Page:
Suicide is entrenched in our mindset, as James explained on Facebook: It's the American West ideology of  "saving the last bullet for yourself"  It's Ernest Hemingway having failed to drink himself to death, finally blowing his brains out. It's Hunter Thompson killing himself because all the drugs & debauchery in the world couldn't do it for him. It's Jim Jones blathering on with his sick twisted mumbo jumbo as the believers lined up to drink the potion. It's George Armstrong Custer standing atop a hill looking down on a swarm of men intent on putting his light out. It's the American way and it haunts us in every way possible. 

"Through the mist she gazed at the street, 86 floors below. Then she jumped." 

For "The End of Being" (a literary blog based in Albuquerque), James Reich recently wrote about the very public suicide of Evelyn McHale. A young New York woman, who dove off the Empire State building in 1947. Her fashionably attired body crushed a UN limo below, a scene that Robert Wiles photographed. The resulting photo was published in Life magazine, and Evelyn was forever immortalized in the throes of her final act of defiance.

As part of an ad campaign for Neiman Marcus, Giorgio Armani and Norma Jean Roy recreated the scene with Drew Barrymore mimicking the part of Evelyn McHale. It's a fine line to walk for all involved as James Reich explains "The allusion to Wiles' 1947 photograph intends something more and exploits something darker" to James  it's quite obvious "The image evokes the so-called jumpers from the towers of the World Trade Center." 

James goes on to say. "I believe that this is deliberate and perverse"  It's an attempt to make light or exploit a very dark moment in our history, one that ten years after, we're still in the process of grieving over. Reich describes Norma Jean Roy's visual details surrounding Ms. Barrymore as "an image from the lipstick index"  it's a smearing of lines, not for art's sake but simply for ad revenue "an image of luxury in the shade of annihilation." Both Giorgio and Norma Jean may well burn in hell for this, as for Drew Barrymore, I think the overall effect would've been better if they had actually dropped her off the Empire State Building.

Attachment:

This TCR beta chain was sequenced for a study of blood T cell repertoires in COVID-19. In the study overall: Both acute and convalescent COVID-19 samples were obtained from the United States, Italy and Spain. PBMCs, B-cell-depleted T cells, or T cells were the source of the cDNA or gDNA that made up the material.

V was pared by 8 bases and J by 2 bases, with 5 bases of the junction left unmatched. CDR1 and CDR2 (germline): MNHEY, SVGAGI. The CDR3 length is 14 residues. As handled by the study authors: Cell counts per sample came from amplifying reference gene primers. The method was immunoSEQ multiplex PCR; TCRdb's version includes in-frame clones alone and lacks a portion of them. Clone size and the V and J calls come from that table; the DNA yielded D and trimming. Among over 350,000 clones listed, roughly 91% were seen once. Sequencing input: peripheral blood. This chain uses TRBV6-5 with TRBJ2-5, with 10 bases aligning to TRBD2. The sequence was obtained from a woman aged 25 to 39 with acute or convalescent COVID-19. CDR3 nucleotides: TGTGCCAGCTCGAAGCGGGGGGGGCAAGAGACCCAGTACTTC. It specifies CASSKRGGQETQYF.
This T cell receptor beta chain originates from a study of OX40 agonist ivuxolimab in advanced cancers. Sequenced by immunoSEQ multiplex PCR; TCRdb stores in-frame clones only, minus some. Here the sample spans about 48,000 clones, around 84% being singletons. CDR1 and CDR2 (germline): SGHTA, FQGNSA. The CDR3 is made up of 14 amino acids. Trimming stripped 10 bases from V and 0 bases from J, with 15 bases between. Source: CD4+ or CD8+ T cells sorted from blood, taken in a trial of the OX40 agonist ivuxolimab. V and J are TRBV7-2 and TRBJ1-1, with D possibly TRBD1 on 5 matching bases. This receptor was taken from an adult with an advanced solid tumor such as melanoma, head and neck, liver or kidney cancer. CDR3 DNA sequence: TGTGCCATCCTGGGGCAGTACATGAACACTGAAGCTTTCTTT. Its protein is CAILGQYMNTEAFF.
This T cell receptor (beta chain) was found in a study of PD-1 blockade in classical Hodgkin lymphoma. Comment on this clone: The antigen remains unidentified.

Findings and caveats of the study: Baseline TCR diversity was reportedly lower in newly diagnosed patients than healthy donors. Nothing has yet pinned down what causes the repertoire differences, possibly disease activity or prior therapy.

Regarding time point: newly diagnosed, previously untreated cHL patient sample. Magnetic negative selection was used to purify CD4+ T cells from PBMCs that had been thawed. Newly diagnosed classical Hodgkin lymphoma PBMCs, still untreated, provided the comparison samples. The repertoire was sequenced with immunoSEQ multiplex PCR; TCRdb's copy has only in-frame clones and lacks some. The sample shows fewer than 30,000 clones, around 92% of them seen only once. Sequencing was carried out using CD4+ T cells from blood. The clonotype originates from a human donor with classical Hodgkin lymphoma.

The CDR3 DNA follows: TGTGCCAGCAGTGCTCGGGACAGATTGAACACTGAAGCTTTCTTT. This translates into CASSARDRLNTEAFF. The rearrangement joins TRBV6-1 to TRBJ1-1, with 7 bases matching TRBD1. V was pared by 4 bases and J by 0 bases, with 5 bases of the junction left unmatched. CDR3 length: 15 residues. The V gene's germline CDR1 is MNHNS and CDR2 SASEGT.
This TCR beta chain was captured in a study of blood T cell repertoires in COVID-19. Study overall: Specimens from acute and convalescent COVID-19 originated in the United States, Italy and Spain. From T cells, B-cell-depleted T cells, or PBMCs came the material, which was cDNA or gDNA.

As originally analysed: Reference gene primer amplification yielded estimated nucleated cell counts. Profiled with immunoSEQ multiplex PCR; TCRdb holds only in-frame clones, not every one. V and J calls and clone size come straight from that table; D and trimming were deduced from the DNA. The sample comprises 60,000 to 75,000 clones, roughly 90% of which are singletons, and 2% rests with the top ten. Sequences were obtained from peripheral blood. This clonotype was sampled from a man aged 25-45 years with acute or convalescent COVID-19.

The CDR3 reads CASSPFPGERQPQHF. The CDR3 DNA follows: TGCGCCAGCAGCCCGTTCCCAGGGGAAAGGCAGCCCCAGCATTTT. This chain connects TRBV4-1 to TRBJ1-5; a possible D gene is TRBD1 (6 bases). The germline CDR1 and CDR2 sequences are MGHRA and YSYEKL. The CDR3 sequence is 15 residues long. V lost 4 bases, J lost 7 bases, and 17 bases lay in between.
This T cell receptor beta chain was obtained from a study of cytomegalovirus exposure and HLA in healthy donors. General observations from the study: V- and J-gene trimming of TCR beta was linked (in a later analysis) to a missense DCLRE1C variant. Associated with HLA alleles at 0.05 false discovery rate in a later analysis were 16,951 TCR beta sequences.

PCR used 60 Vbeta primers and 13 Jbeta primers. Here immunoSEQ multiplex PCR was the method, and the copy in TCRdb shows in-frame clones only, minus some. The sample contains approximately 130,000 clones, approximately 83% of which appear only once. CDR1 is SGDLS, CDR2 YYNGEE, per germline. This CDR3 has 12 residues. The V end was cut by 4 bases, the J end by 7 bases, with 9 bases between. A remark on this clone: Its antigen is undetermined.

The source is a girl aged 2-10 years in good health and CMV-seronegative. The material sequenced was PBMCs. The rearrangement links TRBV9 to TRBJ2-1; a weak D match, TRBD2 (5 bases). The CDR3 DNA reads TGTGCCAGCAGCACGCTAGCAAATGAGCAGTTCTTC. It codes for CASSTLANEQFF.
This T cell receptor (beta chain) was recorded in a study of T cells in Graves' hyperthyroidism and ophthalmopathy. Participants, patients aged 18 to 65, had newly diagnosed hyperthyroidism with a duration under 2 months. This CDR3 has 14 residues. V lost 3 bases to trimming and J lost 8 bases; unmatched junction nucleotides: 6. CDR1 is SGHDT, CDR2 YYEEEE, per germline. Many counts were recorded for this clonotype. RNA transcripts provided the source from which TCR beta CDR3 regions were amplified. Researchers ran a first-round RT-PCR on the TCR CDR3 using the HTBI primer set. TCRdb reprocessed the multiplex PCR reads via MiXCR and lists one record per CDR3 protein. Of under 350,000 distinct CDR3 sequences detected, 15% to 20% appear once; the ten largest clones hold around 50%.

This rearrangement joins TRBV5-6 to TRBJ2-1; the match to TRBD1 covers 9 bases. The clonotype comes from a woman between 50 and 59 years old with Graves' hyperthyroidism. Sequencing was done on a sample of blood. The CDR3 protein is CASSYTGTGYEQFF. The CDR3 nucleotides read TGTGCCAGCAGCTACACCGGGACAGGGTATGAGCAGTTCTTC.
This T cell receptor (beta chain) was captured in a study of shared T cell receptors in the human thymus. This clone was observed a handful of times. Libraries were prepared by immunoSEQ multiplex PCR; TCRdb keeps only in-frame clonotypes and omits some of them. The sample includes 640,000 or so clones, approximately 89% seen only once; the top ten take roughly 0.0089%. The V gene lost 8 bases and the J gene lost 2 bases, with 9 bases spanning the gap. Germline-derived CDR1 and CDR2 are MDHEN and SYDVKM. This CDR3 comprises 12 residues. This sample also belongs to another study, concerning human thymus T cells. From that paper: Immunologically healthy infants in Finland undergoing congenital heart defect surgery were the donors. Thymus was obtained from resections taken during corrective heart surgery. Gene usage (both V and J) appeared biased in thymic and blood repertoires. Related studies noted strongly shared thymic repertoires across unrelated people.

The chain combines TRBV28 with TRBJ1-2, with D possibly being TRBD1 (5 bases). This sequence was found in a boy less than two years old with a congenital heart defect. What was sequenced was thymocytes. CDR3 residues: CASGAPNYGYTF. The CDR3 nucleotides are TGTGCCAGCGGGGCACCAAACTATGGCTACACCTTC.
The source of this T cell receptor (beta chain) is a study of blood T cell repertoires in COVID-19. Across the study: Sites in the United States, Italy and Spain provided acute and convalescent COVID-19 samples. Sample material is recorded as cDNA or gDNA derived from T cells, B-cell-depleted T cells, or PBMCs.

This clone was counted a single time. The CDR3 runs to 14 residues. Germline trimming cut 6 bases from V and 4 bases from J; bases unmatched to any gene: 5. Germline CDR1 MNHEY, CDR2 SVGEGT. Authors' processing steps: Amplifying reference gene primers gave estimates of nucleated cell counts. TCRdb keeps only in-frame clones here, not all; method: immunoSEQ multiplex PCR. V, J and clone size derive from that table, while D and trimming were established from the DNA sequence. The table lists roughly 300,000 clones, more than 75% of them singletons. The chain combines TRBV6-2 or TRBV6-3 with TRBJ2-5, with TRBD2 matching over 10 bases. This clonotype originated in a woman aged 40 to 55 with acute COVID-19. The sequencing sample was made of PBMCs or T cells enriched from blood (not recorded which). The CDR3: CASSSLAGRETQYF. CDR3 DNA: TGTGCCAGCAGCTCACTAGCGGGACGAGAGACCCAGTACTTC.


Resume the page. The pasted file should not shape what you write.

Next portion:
James Reich is tuned in to the American thought process, his political writings show just how well he gets us. Yet at times you get the feeling that James and Hannah play along to get along, be nice, don't piss off the natives. James explains in the accompanying radio interview that Venus Bogardus, doesn't really belong to any one place, they are transient. Which means that they'll leave us someday and those of us who are anchored to this land of enchantment will miss them dearly. 

Venus Bogardus radio interview on KSFR